Red Sox will wait out the early flurry on the relief pitcher market
LAS VEGAS — The market for free agent relief pitchers heated up early Thursday morning when former Red Sox righthander Joe Kelly agreed on a three-year, $25 million deal with the Los Angeles Dodgers.
Then Jeurys Familia returned to the Mets on a three-year, $30 million deal.
Other relievers are expected to reach agreements in the coming days based on what Red Sox president of baseball operations Dave Dombrowski has heard.
The Red Sox seem determined to wait out the initial flurry, believing the large number of free agent relievers will depress prices. That Kelly received $8.3 million a year suggests it won’t necessarily be cheap. But the Sox could get more of a bargain by waiting.
“Even though it has started to move, there’s still a long way to go,” Dombrowski said as the Winter Meetings wrapped up. “We have our ears to the ground to see what’s going on. But I think philosophically our approach isn’t changing.”
Once the Sox signed Nathan Eovaldi for four years and $68 million, their strategy was to fill out the bullpen more economically.
“At this time of year, if you’re going to sign somebody, you’re going to be aggressive and try to make it happen with big dollars,” Dombrowski said. “We’re not at that point in the reliever market.”
Kelly was essentially an average pitcher in his five seasons with the Sox. He had a 4.33 earned run average and 1.39 WHIP despite a fastball that often hit 100 miles per hour. He had a respectable 8.0 strikeouts per nine innings but also 4.1 walks.
Once the Sox gave up on him starting, Kelly was better as a reliever but still inconsistent. After a dominant first two months last season, Kelly posted a 6.13 ERA and 1.74 WHIP after June 1 and had his role diminished.
But he was at his best in the postseason.
Over nine games and 11⅓ innings, Kelly allowed one earned run on eight hits with 13 strikeouts and no walks. His work in the World Series was particularly impressive as Kelly pitched in all five games against the Dodgers and threw six shutout innings with 10 strikeouts.
Now Kelly will come home to pitch for the Dodgers. Kelly was born in Southern California, played college ball at Cal-Riverside just outside of Los Angeles, and resides in Rancho Cucamonga, about 45 miles from Dodger Stadium.
Deals to be done
Assistant general manager Brian O’Halloran, who has contract negotiations among his many duties, is about to be very busy.
The Red Sox have 11 players under contract who are eligible for salary arbitration — Mookie Betts, Xander Bogaerts, and Jackie Bradley Jr. among them — and a relatively short time to get them signed.
The sides have until Jan. 11 to reach a deal. At that point, they would exchange proposals in preparation for a hearing.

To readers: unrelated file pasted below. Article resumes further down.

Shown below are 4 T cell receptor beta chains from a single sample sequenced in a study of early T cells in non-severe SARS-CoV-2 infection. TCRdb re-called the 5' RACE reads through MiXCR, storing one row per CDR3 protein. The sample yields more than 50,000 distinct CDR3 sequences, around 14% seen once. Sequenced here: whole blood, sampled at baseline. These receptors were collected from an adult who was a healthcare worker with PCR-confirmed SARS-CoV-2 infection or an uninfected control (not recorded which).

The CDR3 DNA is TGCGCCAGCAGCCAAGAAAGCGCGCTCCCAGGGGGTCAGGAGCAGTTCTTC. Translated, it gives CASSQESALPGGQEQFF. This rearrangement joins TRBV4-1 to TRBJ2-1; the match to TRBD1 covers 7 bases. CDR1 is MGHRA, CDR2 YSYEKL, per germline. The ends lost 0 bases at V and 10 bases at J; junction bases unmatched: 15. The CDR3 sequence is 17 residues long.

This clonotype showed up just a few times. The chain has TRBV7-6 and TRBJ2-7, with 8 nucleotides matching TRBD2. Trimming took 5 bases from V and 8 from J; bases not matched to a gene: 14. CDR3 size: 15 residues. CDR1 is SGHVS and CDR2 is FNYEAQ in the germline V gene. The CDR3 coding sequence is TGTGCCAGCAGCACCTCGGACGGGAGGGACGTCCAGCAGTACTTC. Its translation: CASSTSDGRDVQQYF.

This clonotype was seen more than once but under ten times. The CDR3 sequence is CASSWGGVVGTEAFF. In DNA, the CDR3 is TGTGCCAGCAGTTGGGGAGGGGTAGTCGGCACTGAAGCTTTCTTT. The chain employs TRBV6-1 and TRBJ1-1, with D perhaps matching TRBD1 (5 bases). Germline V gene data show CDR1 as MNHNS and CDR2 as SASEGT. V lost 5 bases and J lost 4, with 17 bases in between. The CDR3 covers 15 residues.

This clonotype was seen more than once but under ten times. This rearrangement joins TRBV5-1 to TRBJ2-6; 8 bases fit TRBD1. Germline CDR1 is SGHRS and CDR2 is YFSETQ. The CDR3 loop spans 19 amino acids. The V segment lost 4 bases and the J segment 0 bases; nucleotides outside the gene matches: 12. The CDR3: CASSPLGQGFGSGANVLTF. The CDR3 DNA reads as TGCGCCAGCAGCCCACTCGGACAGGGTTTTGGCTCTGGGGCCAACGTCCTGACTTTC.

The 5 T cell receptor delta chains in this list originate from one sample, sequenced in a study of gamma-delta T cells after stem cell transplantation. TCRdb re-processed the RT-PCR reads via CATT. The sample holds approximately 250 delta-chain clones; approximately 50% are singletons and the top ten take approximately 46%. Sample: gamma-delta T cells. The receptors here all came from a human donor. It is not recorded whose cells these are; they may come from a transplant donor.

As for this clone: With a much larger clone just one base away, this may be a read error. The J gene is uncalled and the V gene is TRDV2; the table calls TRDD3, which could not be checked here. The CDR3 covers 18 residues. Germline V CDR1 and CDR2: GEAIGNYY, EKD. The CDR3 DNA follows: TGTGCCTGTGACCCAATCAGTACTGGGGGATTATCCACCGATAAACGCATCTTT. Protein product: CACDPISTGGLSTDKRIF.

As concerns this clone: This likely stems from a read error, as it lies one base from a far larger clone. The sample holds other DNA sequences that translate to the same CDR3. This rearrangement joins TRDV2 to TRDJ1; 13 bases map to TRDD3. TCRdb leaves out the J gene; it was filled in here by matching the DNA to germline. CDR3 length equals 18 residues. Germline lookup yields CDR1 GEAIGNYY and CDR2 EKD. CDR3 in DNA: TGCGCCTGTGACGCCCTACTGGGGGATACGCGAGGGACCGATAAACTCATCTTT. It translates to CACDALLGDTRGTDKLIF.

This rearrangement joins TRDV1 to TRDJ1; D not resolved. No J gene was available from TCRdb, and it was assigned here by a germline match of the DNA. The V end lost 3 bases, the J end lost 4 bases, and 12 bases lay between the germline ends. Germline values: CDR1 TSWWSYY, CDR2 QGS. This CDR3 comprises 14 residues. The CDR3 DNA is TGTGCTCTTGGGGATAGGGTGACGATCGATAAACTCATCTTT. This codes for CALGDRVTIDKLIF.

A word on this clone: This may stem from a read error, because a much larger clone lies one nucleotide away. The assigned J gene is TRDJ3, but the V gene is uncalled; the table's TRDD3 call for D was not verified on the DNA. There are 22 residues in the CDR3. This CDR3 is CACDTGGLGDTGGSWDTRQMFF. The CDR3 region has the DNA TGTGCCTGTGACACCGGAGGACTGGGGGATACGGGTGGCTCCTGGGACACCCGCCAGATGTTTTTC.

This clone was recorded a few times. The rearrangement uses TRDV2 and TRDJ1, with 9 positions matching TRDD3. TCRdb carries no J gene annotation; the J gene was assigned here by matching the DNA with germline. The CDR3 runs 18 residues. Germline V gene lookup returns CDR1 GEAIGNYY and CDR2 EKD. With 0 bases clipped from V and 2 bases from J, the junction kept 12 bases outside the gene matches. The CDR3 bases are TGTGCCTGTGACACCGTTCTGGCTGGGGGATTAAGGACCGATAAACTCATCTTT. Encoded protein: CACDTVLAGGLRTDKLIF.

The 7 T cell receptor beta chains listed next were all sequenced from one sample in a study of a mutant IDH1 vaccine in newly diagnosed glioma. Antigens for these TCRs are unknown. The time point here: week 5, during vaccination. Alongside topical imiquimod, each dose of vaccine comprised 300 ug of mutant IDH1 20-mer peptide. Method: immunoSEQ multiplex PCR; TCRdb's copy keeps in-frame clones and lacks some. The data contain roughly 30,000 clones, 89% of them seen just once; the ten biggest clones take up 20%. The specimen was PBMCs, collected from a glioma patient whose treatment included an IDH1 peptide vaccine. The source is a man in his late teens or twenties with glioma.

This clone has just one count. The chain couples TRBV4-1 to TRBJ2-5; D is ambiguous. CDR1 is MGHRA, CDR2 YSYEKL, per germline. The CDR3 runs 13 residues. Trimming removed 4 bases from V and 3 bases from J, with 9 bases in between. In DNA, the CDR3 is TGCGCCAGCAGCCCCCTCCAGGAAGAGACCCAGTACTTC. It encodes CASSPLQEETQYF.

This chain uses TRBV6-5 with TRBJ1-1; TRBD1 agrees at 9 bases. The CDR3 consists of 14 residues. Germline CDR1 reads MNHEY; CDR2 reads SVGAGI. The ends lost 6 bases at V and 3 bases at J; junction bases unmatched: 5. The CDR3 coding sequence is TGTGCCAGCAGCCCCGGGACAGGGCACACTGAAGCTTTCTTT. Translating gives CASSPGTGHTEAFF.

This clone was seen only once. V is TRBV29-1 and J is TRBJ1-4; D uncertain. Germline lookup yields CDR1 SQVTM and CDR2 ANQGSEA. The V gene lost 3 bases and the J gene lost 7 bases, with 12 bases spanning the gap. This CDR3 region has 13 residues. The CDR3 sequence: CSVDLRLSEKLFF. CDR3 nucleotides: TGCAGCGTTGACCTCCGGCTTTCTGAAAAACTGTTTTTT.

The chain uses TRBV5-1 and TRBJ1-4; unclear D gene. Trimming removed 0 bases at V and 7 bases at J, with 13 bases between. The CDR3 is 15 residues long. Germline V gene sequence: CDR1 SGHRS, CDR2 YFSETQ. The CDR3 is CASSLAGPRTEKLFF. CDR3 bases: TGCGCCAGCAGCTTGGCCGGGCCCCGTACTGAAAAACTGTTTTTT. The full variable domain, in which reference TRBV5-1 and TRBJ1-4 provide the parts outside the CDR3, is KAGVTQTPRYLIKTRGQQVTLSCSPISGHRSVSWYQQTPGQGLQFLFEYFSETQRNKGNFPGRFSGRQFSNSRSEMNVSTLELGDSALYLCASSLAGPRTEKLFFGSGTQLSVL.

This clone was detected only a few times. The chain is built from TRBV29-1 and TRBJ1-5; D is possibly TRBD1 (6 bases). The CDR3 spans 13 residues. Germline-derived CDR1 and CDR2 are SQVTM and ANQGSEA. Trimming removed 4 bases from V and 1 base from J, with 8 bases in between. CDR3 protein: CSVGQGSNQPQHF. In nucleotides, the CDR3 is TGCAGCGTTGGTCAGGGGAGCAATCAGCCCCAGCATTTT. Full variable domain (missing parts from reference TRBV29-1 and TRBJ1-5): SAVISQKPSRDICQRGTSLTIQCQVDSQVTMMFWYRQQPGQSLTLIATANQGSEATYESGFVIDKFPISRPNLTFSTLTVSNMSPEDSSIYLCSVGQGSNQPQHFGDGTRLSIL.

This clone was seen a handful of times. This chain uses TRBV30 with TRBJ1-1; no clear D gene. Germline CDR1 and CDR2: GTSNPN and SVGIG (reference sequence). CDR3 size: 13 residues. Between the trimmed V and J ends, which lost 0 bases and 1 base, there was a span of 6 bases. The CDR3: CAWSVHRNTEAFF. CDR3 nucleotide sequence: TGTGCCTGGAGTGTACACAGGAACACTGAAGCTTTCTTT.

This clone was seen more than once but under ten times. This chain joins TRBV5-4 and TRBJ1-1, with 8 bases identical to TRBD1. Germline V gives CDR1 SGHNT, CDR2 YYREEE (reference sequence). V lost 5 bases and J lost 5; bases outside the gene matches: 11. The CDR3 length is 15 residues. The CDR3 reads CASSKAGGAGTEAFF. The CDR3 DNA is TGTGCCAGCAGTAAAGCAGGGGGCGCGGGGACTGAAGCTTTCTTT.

A deal can be struck right up until the hearing, but some teams cut off negotiations once figures are exchanged. The Sox took the “file and go” tact with Betts last year and lost in the hearing.
Dombrowski said the Sox have not settled on a strategy for this season.
“We really haven’t focused on that. That’ll be a focus of our conversations after the first of the year,” he said.
Sitting out Rule 5 draft
The Sox did not make a selection in the Rule 5 draft. Nor did they lose any players. There was some speculation that first baseman Josh Ockimey would be taken, but he was not among the 14 selections.
The Sox grabbed two righthanded relievers in the minor league phase of the draft: Anyelo Gomez from the Yankees and Andrew Schwaab from the Tigers.
Gomez, 25, appeared in only seven games for Triple A Scranton/Wilkes-Barre last season because of a shoulder injury. He has averaged 9.3 strikeouts per nine innings in his career.
“A power arm when he’s right,” Sox vice president of professional scouting Gus Quattlebaum said.
The Sox feel their medical staff and the team’s shoulder strengthening program will benefit Gomez, who has a fastball in the upper 90s.
Schwaab, who turns 26 in February, was signed by the Yankees as an undrafted free agent in 2015 and released last season. The Tigers then picked him up. In all, Schwaab had a 6.23 ERA over 41 games.
But prior to last season, Schwaab was a solid prospect for the Yankees. He played in the Arizona Fall League in 2017 after posting a 3.43 ERA during the season. Schwaab has a three-quarters sidearm delivery that makes his slider hard to pick up.
“It’s a deceptive fastball,” Quattlebaum said. “Can be a little erratic with his command, but historically has been really effective against righthanded hitters. Keeps the ball on the ground at a relatively high rate.”
The Sox also lost a player when Single A Salem outfielder Tyler Hill was taken by the Tigers. He was later traded to the Yankees.
Hill, 22, is a center fielder with speed but has a .724 OPS over five seasons and only 14 home runs, one last season in 426 at-bats.
Brad Sloan, a special assignment scout who has been with the Red Sox for three years, was named the 2018 Midwest Scout of the Year. Sloan has been in professional baseball since 1980. This was his first season with a World Series winner . . . Baseball America reported that the Red Sox re-signed Tony Renda to a minor league contract. The 27-year-old was outrighted off the 40-man roster in November. Renda appeared in only one game last season but it was memorable. He pinch ran in the 10th inning against the Yankees at Fenway Park on Aug. 5 and scored from second base on Andrew Benintendi’s single.